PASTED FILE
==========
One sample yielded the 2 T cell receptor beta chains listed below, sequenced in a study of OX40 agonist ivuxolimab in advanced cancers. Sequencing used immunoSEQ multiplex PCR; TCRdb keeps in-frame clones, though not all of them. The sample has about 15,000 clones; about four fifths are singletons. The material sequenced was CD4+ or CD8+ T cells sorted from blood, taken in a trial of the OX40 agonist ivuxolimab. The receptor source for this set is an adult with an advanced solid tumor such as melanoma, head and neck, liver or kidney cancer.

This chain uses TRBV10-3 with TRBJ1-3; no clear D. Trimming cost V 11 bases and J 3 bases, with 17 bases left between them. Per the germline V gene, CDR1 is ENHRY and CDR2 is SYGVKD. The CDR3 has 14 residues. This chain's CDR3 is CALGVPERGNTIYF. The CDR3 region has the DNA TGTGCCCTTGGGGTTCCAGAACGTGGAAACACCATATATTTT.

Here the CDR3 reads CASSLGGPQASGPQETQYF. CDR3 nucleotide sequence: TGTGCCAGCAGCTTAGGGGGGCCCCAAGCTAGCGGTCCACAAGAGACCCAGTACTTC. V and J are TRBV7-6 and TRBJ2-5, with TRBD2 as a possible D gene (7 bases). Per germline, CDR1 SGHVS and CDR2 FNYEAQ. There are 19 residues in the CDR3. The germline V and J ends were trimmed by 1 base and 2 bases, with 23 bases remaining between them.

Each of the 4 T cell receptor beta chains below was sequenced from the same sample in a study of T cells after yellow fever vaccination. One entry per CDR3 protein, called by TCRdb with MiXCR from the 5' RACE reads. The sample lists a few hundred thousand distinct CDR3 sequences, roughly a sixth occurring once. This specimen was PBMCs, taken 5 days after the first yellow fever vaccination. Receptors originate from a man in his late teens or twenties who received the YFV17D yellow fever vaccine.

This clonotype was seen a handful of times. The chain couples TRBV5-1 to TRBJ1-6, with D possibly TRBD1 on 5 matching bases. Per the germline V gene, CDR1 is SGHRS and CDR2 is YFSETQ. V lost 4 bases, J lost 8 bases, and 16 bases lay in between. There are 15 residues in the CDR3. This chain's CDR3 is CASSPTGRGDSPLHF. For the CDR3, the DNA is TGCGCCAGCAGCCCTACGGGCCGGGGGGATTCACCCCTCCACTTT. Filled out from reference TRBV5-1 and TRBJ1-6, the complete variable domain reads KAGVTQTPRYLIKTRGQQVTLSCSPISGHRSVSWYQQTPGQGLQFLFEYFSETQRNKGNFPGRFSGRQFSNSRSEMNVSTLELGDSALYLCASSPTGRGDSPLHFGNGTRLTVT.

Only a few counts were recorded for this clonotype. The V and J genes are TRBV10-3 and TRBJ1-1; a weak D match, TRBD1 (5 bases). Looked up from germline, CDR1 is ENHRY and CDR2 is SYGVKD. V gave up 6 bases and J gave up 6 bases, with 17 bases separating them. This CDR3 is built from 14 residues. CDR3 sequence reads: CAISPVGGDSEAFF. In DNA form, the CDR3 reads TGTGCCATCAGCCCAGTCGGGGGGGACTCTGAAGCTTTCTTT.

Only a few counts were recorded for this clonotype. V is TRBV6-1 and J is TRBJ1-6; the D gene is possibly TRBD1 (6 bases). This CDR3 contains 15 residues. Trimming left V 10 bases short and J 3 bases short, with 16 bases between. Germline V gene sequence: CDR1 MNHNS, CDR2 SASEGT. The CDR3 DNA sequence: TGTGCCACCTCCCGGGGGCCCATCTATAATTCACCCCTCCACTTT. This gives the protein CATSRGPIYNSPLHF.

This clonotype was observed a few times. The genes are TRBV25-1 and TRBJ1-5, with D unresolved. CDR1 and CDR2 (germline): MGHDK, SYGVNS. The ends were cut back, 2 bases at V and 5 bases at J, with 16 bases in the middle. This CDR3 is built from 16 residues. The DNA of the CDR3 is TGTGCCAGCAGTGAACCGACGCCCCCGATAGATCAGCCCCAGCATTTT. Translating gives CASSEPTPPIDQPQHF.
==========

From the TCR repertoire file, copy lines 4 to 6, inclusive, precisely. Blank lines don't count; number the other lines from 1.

Each of the 4 T cell receptor beta chains below was sequenced from the same sample in a study of T cells after yellow fever vaccination. One entry per CDR3 protein, called by TCRdb with MiXCR from the 5' RACE reads. The sample lists a few hundred thousand distinct CDR3 sequences, roughly a sixth occurring once. This specimen was PBMCs, taken 5 days after the first yellow fever vaccination. Receptors originate from a man in his late teens or twenties who received the YFV17D yellow fever vaccine.

This clonotype was seen a handful of times. The chain couples TRBV5-1 to TRBJ1-6, with D possibly TRBD1 on 5 matching bases. Per the germline V gene, CDR1 is SGHRS and CDR2 is YFSETQ. V lost 4 bases, J lost 8 bases, and 16 bases lay in between. There are 15 residues in the CDR3. This chain's CDR3 is CASSPTGRGDSPLHF. For the CDR3, the DNA is TGCGCCAGCAGCCCTACGGGCCGGGGGGATTCACCCCTCCACTTT. Filled out from reference TRBV5-1 and TRBJ1-6, the complete variable domain reads KAGVTQTPRYLIKTRGQQVTLSCSPISGHRSVSWYQQTPGQGLQFLFEYFSETQRNKGNFPGRFSGRQFSNSRSEMNVSTLELGDSALYLCASSPTGRGDSPLHFGNGTRLTVT.

Only a few counts were recorded for this clonotype. The V and J genes are TRBV10-3 and TRBJ1-1; a weak D match, TRBD1 (5 bases). Looked up from germline, CDR1 is ENHRY and CDR2 is SYGVKD. V gave up 6 bases and J gave up 6 bases, with 17 bases separating them. This CDR3 is built from 14 residues. CDR3 sequence reads: CAISPVGGDSEAFF. In DNA form, the CDR3 reads TGTGCCATCAGCCCAGTCGGGGGGGACTCTGAAGCTTTCTTT.